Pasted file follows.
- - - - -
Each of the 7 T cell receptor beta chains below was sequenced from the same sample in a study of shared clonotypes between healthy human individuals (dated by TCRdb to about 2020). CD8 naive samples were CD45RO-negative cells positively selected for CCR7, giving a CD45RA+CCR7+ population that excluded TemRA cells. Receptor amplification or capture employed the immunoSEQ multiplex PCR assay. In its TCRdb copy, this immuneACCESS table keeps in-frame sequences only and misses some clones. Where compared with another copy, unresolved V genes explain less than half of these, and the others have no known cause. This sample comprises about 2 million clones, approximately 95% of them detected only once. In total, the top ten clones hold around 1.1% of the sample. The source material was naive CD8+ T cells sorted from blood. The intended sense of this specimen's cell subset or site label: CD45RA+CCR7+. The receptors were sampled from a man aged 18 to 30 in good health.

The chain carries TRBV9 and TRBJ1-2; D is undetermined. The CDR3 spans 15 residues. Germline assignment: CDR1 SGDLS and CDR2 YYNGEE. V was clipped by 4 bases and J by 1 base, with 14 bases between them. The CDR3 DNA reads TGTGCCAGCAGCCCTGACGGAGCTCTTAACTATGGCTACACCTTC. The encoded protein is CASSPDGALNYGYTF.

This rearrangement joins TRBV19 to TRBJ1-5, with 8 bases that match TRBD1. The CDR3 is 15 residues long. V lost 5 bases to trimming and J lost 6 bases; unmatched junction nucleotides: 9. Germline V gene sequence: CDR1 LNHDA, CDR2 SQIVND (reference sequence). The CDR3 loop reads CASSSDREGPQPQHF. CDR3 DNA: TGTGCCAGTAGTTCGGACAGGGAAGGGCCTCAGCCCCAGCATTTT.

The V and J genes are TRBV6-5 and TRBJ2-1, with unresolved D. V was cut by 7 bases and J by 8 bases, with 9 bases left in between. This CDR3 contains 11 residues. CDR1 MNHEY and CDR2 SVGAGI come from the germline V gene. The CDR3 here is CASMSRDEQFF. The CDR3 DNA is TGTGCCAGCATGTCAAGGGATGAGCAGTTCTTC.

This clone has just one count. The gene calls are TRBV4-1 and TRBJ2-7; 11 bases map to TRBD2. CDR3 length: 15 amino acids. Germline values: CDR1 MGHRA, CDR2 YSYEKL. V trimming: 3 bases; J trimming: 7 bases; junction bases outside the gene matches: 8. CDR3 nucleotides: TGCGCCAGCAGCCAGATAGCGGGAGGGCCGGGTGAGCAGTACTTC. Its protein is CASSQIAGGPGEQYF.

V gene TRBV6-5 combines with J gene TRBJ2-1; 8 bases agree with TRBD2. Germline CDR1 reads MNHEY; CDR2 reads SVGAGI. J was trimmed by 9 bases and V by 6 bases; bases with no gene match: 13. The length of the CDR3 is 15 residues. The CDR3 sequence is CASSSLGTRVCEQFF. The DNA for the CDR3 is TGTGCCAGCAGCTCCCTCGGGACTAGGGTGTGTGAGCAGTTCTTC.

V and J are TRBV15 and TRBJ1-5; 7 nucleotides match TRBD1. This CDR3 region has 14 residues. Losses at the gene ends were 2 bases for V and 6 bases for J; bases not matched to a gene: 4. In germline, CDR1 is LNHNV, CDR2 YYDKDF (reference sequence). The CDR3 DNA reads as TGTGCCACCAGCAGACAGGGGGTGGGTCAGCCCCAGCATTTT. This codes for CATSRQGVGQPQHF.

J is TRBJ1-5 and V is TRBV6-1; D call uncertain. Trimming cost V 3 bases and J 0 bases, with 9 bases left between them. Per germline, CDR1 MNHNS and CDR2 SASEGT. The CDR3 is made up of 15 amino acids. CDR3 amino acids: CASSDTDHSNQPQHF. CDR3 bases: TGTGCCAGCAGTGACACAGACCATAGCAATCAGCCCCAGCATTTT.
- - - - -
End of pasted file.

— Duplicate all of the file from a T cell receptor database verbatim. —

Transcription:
Each of the 7 T cell receptor beta chains below was sequenced from the same sample in a study of shared clonotypes between healthy human individuals (dated by TCRdb to about 2020). CD8 naive samples were CD45RO-negative cells positively selected for CCR7, giving a CD45RA+CCR7+ population that excluded TemRA cells. Receptor amplification or capture employed the immunoSEQ multiplex PCR assay. In its TCRdb copy, this immuneACCESS table keeps in-frame sequences only and misses some clones. Where compared with another copy, unresolved V genes explain less than half of these, and the others have no known cause. This sample comprises about 2 million clones, approximately 95% of them detected only once. In total, the top ten clones hold around 1.1% of the sample. The source material was naive CD8+ T cells sorted from blood. The intended sense of this specimen's cell subset or site label: CD45RA+CCR7+. The receptors were sampled from a man aged 18 to 30 in good health.

The chain carries TRBV9 and TRBJ1-2; D is undetermined. The CDR3 spans 15 residues. Germline assignment: CDR1 SGDLS and CDR2 YYNGEE. V was clipped by 4 bases and J by 1 base, with 14 bases between them. The CDR3 DNA reads TGTGCCAGCAGCCCTGACGGAGCTCTTAACTATGGCTACACCTTC. The encoded protein is CASSPDGALNYGYTF.

This rearrangement joins TRBV19 to TRBJ1-5, with 8 bases that match TRBD1. The CDR3 is 15 residues long. V lost 5 bases to trimming and J lost 6 bases; unmatched junction nucleotides: 9. Germline V gene sequence: CDR1 LNHDA, CDR2 SQIVND (reference sequence). The CDR3 loop reads CASSSDREGPQPQHF. CDR3 DNA: TGTGCCAGTAGTTCGGACAGGGAAGGGCCTCAGCCCCAGCATTTT.

The V and J genes are TRBV6-5 and TRBJ2-1, with unresolved D. V was cut by 7 bases and J by 8 bases, with 9 bases left in between. This CDR3 contains 11 residues. CDR1 MNHEY and CDR2 SVGAGI come from the germline V gene. The CDR3 here is CASMSRDEQFF. The CDR3 DNA is TGTGCCAGCATGTCAAGGGATGAGCAGTTCTTC.

This clone has just one count. The gene calls are TRBV4-1 and TRBJ2-7; 11 bases map to TRBD2. CDR3 length: 15 amino acids. Germline values: CDR1 MGHRA, CDR2 YSYEKL. V trimming: 3 bases; J trimming: 7 bases; junction bases outside the gene matches: 8. CDR3 nucleotides: TGCGCCAGCAGCCAGATAGCGGGAGGGCCGGGTGAGCAGTACTTC. Its protein is CASSQIAGGPGEQYF.

V gene TRBV6-5 combines with J gene TRBJ2-1; 8 bases agree with TRBD2. Germline CDR1 reads MNHEY; CDR2 reads SVGAGI. J was trimmed by 9 bases and V by 6 bases; bases with no gene match: 13. The length of the CDR3 is 15 residues. The CDR3 sequence is CASSSLGTRVCEQFF. The DNA for the CDR3 is TGTGCCAGCAGCTCCCTCGGGACTAGGGTGTGTGAGCAGTTCTTC.

V and J are TRBV15 and TRBJ1-5; 7 nucleotides match TRBD1. This CDR3 region has 14 residues. Losses at the gene ends were 2 bases for V and 6 bases for J; bases not matched to a gene: 4. In germline, CDR1 is LNHNV, CDR2 YYDKDF (reference sequence). The CDR3 DNA reads as TGTGCCACCAGCAGACAGGGGGTGGGTCAGCCCCAGCATTTT. This codes for CATSRQGVGQPQHF.

J is TRBJ1-5 and V is TRBV6-1; D call uncertain. Trimming cost V 3 bases and J 0 bases, with 9 bases left between them. Per germline, CDR1 MNHNS and CDR2 SASEGT. The CDR3 is made up of 15 amino acids. CDR3 amino acids: CASSDTDHSNQPQHF. CDR3 bases: TGTGCCAGCAGTGACACAGACCATAGCAATCAGCCCCAGCATTTT.